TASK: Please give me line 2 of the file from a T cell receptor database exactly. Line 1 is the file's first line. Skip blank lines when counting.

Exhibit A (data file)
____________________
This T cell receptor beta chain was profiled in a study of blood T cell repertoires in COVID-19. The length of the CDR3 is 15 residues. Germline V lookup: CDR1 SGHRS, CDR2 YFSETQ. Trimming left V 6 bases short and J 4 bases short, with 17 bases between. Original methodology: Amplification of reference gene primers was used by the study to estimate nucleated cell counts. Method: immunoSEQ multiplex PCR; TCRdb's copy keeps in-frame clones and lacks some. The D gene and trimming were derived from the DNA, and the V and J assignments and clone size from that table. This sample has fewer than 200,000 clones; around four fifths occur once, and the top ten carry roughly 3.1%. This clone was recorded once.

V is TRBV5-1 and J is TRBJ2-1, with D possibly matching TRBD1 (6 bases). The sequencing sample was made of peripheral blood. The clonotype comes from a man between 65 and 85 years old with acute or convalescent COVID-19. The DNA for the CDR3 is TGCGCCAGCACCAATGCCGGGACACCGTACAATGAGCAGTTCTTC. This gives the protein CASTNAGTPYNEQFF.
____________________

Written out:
V is TRBV5-1 and J is TRBJ2-1, with D possibly matching TRBD1 (6 bases). The sequencing sample was made of peripheral blood. The clonotype comes from a man between 65 and 85 years old with acute or convalescent COVID-19. The DNA for the CDR3 is TGCGCCAGCACCAATGCCGGGACACCGTACAATGAGCAGTTCTTC. This gives the protein CASTNAGTPYNEQFF.